Business-format franchising, according to the British Franchise Association (BFA), is the granting of a licence by one person (the franchisor) to another (the franchisee), which entitles the franchisee to trade under the trade mark/trade name of the franchisor and make use of an entire business package.
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It is a truism that the majority of franchisors that are able to join the BFA do so. The many benefits range from ongoing exposure to best practice and developments in the industry to being counted amongst the band of ethical franchise practitioners.
The franchise contract is the document in which the whole transaction is drawn together. It must accurately reflect the promises made and it must be fair, while at the same time ensuring that there are sufficient controls to protect the integrity of the system.
This sample agreement is for illustrative purposes only and must not be used by any party seeking to franchise their business without taking the author’s prior advice. See also master franchise contract.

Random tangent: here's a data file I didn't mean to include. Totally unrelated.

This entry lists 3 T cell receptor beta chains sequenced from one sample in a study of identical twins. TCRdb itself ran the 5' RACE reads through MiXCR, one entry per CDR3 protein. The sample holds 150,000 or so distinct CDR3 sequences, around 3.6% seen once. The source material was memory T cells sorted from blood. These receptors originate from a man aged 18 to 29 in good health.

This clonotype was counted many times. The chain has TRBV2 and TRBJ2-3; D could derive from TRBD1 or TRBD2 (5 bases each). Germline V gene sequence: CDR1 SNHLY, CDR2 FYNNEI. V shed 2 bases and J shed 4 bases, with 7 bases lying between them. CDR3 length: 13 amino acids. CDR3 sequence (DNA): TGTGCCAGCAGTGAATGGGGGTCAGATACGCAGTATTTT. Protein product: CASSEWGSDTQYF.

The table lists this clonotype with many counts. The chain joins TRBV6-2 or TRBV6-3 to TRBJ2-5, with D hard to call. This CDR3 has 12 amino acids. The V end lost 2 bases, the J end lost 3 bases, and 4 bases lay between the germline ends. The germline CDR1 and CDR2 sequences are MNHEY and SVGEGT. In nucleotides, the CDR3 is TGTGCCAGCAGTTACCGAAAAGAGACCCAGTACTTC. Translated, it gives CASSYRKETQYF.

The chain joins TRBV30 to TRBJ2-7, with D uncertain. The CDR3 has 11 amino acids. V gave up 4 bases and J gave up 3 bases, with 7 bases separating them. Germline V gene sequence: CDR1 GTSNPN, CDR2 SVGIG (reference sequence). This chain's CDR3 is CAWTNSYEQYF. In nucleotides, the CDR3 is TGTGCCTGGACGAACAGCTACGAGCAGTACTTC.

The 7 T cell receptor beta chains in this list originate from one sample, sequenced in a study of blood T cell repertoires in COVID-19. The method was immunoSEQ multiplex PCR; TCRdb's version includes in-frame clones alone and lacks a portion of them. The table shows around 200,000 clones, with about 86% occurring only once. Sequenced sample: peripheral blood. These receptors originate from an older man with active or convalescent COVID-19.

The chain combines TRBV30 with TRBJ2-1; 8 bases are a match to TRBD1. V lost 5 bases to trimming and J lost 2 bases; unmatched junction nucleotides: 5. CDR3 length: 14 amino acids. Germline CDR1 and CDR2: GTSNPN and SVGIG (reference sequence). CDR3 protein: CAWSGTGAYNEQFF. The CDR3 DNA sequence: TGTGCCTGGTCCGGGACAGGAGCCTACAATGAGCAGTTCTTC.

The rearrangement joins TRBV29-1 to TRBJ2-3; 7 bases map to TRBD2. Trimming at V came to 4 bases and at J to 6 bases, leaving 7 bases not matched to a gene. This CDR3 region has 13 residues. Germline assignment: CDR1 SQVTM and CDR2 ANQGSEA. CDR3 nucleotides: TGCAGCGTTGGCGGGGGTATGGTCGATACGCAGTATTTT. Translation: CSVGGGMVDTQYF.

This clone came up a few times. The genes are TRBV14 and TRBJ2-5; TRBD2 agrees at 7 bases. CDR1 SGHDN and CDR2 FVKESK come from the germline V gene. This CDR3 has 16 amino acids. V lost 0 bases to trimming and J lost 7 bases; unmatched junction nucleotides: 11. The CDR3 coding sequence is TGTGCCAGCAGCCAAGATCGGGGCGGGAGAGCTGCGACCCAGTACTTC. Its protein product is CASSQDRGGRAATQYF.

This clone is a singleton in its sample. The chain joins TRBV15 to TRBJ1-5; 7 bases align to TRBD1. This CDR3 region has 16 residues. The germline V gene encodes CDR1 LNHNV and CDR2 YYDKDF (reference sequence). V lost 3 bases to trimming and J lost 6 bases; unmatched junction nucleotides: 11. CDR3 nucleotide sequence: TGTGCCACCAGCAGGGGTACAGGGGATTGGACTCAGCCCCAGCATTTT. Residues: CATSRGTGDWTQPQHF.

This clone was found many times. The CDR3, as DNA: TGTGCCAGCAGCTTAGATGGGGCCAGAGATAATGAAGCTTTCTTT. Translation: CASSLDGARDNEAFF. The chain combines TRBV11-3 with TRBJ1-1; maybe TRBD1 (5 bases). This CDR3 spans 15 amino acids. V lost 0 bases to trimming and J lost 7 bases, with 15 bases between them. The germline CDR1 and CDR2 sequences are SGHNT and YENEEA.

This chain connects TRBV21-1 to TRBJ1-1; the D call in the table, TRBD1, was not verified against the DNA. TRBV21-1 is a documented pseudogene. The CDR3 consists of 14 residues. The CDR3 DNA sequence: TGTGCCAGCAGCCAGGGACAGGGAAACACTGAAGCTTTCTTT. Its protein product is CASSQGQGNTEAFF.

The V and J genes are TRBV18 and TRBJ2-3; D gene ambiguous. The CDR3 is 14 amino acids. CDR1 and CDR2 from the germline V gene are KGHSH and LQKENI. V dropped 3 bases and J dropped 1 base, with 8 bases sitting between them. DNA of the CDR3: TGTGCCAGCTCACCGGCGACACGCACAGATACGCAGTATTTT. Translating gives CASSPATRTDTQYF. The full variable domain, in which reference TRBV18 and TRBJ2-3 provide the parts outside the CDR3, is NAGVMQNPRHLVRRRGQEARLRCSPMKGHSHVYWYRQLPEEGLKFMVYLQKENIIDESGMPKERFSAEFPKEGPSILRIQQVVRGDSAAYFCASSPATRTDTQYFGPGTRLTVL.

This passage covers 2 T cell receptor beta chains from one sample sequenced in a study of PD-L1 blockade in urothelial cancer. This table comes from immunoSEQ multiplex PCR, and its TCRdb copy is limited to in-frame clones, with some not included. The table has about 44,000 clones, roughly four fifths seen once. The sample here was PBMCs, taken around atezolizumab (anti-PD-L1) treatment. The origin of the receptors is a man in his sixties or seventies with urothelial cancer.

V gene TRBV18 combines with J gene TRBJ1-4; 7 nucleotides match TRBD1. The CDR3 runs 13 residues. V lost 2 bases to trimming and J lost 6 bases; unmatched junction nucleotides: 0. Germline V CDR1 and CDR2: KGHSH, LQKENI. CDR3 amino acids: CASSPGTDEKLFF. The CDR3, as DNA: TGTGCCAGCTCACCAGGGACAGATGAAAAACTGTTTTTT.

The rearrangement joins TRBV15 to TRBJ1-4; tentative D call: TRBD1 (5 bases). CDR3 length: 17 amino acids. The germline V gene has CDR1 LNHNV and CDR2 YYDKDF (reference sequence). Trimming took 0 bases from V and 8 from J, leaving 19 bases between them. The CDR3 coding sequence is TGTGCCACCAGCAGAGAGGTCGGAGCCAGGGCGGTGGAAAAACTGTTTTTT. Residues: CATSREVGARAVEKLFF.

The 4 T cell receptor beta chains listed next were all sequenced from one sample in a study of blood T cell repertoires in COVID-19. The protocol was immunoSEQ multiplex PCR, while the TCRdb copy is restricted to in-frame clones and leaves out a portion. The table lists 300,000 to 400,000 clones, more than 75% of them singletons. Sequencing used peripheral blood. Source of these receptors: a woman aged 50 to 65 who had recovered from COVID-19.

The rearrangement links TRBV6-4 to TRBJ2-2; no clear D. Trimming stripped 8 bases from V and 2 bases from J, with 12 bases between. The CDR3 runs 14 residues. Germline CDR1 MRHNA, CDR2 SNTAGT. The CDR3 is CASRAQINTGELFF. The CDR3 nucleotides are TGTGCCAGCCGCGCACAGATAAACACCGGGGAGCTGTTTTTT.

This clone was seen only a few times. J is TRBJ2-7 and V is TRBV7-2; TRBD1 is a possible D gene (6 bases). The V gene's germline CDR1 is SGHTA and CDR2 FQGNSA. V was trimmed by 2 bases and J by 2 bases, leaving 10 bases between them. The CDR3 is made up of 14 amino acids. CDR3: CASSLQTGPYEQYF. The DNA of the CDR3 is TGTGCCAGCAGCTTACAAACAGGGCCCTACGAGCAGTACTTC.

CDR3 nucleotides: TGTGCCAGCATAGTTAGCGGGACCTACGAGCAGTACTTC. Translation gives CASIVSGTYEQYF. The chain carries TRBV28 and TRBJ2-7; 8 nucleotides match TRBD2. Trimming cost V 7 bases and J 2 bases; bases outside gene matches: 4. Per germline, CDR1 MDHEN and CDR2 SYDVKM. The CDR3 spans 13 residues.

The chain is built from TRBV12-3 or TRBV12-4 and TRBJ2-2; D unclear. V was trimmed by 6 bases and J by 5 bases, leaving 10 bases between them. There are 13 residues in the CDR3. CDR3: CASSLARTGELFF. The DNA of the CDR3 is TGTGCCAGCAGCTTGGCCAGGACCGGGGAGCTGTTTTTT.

Everyone going into business will sooner or later need to get to grips with the figures. With franchising you should be looking at a tried and tested business format, so you should be provided with projections showing how the business could perform.
Risk management by franchisors is an essential part of their international strategy and roll-out process. Those who fail to identify, reduce, and then manage the remaining risk do so at their peril. They should anticipate spending large amounts of time and money seeking to extricate themselves from the quagmire of litigation.
Despite the recession, it is clear that financial assistance for franchises is readily available from banks specialising in the sector. Apart from a strong business proposal what is it that the bank manager will be looking at when applicants present them with their business plan?